Get advice on proper diet
Get advice on proper diet

Nutrition expert advice

Unsure if your vegan diet provides all of the necessary nutrients? Want to know whether you can get healthy by choosing a plant-based diet? You’re constantly hearing about proteins and iron and you want advice from the experts? You’re an athlete and need specialized advice?

All of your questions about fitness and veganism will be answered by a team of experts in nutrition and medicine. Read the most common questions and answers here.

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- Experts on vegan diet -

  • Question (A. P.):

    I've been a vegetarian (mostly vegan) for over a year and I do not feel the lack of anything, on the contrary I have never felt better. However, I would like to know more about vitamin B12. Also, I'm interested to know how much protein, calcium and iron an adult needs and from which foods are they best absorbed by the body?

    Answer (Mag. nutr. Ivana Šimić):

    By means of the balanced diet, you can introduce all the necessary nutrients, while vitamin B12 is normally taken by vegans through supplements or enriched foods. Usually we have reserves for about 5 to 6 years, and the lack is noticed only after ten years, which of course should be prevented. The natural source such as Spiruline is not an adequate source of vitamin B12. 

    Studies show that vegan diet provides the ideal amounts of protein, and in accordance with the recommendations of the World Health Organization and the Ministry of Health of the United Kingdom this is 0.8 g/kg of body weight, while for athletes it is slightly higher.

    Given that the problem is not in the amount of proteins but  in their quality, it is necessary to have a varied diet that includes a variety of foods to provide essential amino acids - legumes (peas, beans, chickpeas, lentils, soybeans), grains (wheat, oat, rice, barley, buckwheat, millet, pasta, bread), nuts (hazelnuts, almonds, walnuts, cashews) and sunflower seeds, pumpkin seeds and sesame seeds.

    It is not necessary to have consume them all in the same meal, they can be combined - for example, tortillas with beans or oatmeal for breakfast and chickpea fritters for lunch.

    The recommendations for iron intake were 1.8 times higher due to the non-heme iron in a vegetarian diet and due to the high intake of phytate. Good plant sources of iron include dried fruits, whole grains (including wholemeal bread), nuts, green leafy vegetables, seeds and legumes.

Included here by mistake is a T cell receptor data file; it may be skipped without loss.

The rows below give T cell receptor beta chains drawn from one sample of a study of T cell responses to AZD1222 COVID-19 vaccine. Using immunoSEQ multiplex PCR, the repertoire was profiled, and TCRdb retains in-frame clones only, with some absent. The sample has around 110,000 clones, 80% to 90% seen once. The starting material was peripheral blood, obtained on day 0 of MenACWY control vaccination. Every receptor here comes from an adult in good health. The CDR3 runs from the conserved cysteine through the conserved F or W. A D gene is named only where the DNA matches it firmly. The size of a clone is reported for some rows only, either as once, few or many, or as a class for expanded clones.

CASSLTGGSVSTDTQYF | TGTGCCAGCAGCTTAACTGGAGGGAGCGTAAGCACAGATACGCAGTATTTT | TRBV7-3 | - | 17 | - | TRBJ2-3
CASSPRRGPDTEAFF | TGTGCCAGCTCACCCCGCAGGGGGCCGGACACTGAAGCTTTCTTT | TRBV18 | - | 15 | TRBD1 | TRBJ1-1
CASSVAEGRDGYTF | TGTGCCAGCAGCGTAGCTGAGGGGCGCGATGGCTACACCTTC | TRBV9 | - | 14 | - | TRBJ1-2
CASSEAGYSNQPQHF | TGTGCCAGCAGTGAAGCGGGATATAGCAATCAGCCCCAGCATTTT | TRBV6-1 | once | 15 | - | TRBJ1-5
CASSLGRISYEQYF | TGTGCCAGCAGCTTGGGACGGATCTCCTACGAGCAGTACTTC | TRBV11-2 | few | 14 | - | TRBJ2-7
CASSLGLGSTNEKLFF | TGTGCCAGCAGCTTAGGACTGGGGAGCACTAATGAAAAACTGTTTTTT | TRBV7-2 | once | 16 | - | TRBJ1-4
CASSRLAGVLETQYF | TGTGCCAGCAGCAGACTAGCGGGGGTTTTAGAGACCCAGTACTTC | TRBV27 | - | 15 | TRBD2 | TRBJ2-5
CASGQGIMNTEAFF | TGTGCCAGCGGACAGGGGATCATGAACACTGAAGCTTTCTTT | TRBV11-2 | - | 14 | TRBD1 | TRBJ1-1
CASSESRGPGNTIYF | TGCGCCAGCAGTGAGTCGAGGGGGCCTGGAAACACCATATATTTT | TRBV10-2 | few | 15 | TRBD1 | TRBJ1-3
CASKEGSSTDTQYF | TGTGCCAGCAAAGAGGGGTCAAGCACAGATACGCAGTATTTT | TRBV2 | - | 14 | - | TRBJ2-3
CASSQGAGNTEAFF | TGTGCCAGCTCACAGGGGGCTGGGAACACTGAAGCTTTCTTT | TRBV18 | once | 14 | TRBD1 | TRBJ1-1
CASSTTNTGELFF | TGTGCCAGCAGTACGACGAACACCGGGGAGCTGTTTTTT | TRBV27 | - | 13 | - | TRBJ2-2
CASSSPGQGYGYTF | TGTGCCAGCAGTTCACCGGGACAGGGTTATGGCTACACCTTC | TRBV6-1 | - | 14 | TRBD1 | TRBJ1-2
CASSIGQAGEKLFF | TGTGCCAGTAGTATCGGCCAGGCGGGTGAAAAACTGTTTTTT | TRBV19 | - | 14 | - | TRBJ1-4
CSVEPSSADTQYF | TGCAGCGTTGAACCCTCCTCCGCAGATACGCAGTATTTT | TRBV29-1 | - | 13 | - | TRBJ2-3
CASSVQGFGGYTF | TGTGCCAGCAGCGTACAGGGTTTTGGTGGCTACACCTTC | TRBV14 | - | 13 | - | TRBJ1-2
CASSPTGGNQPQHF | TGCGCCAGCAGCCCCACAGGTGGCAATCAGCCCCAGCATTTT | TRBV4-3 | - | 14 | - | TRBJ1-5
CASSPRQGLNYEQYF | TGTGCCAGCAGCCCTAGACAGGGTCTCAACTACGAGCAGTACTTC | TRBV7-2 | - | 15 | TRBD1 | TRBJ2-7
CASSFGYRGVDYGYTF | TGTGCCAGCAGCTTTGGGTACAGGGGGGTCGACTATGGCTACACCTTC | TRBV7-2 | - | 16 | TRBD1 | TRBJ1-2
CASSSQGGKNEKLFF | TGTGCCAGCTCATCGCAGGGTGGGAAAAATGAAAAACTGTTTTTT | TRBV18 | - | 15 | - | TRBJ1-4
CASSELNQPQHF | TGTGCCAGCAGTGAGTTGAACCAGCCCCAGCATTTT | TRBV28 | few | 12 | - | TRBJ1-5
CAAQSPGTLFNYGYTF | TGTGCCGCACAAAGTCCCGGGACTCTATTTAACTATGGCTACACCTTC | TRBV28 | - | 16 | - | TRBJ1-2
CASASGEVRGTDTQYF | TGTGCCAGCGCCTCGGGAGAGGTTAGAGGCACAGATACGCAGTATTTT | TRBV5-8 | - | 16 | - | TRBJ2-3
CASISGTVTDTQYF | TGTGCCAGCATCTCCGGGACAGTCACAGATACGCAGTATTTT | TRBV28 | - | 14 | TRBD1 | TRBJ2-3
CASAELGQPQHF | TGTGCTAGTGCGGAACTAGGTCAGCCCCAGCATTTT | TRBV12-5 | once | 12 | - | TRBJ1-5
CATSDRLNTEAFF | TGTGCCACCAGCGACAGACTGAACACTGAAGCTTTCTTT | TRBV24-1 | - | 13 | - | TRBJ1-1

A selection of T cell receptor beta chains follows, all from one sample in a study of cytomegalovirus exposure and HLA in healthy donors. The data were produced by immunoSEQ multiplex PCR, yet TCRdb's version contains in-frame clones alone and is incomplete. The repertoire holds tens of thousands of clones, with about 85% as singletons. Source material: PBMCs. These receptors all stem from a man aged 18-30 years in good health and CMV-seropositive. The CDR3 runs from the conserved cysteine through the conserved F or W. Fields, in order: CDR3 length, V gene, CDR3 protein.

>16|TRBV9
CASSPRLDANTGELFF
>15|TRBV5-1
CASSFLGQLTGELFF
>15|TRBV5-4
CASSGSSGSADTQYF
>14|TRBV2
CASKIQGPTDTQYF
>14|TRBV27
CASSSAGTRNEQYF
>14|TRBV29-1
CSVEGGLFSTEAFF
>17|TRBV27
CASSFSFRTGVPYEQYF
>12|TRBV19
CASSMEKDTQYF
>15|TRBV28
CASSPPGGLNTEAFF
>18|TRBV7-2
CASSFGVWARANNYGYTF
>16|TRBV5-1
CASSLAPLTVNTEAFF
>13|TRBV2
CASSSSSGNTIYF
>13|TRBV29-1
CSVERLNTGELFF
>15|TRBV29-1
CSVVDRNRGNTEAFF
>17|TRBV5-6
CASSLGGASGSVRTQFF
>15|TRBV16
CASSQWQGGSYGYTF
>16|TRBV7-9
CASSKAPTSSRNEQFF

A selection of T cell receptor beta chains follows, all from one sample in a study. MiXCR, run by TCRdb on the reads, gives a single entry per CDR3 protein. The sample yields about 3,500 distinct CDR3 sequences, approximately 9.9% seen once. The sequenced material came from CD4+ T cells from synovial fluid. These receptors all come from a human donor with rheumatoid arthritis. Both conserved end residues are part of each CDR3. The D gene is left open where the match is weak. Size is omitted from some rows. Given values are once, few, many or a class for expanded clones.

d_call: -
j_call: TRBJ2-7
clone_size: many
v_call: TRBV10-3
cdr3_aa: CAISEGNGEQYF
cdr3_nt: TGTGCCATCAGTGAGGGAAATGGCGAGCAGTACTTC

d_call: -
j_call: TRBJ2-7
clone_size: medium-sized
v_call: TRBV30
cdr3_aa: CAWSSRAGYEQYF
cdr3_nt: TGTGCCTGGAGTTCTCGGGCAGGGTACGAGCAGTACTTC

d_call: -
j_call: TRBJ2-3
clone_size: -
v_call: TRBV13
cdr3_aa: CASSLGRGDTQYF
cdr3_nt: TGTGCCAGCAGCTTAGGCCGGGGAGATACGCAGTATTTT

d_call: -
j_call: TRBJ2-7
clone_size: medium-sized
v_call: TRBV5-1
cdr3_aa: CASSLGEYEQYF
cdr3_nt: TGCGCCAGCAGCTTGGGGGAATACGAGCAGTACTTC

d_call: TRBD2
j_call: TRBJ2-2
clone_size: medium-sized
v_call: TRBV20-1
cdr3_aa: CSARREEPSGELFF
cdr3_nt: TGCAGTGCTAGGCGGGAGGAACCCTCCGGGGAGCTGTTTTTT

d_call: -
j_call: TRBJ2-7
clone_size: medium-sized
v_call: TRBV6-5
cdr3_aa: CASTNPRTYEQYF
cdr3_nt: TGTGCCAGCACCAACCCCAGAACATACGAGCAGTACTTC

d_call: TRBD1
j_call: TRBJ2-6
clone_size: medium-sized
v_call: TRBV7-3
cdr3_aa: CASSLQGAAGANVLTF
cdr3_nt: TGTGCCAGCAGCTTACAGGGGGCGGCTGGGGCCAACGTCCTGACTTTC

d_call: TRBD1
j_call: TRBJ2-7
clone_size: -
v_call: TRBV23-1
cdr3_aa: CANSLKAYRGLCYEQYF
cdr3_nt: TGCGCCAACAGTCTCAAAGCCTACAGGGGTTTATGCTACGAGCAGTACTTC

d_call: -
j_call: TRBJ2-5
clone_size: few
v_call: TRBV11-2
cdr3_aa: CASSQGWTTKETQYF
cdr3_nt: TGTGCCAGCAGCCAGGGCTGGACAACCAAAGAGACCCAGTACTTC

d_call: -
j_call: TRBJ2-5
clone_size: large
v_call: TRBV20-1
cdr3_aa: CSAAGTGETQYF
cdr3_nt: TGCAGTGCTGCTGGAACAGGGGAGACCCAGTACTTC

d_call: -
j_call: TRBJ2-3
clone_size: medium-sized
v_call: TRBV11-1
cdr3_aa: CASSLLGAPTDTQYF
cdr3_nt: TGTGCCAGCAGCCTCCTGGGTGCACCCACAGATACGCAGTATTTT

Soaking, germination, fermentation and cooking reduces the amount of phytic acid. Pulses must be soaked before cooking and rinse thoroughly. Iron is better absorbed with the presence of vitamin C and it is therefore recommended to drink a glass of orange juice or always have a fresh salad and vegetables included in the meal.
    Juices made of dark fruits and vegetables (blackberry, blueberry, chokeberry, beetroot) with the addition of green leafy vegetables rich in chlorophyll and lemon or orange will help fighting anemia, as well as the nettle tea.

    Other foods rich in iron which are usually eaten in smaller amounts include soya flour, parsley, watercress, black molasses and edible seaweeds.

    Good plant sources of calcium include tofu (if prepared using calcium sulphate contains more than four times the amount of calcium than cow's milk buttermilk), green leafy vegetables, seeds (sesame) and nuts. Choose drinks made of soy, oats and rice with added calcium. Other calcium-rich foods include black molasses, edible seaweeds, watercress, parsley and dried figs and raisins.
    Vitamin D is essential for a good utilization of calcium, and we can get it by exposing the face and arms to the sun for twenty minutes a day or by using enriched products.


    Examples of juices for iron (for a juicer or blender):

    2 leaves of kale
    4 carrots
    1 handful parsley

    4-5 carrots
    1 handful of dandelion leaves
    1 head of fennel
    lemon juice

    half a head of red beet
    2 carrots
    1 apple
    1 stalk celery

    1 small red beet
    4 carrots
    1 orange

    2 cups blackberries
    1 apple
    1 cube of ginger

    1 kg of beetroot
    1 kg of lemons
    1 kg of carrots
    Drain the beets and carrots in the juice extractor and mix them with lemon juice.

    1 apple
    1 banana
    3 cups of kale
    1 cup of fresh parsley
    1 cup of water

    2-3 kiwis
    1 banana
    2 cups of green leafy vegetables
    ¼ cup of soaked raisins
    1 cup of water

    1 handful of dandelion leaves
    1 handful of parsley leaves
    1 handful of spinach leaves
    1 apple
    1 small cluster of grapes

    For anemia: nettle tea

  • Question (K. B.):

    Which plant foods can provide my body with enough calcium?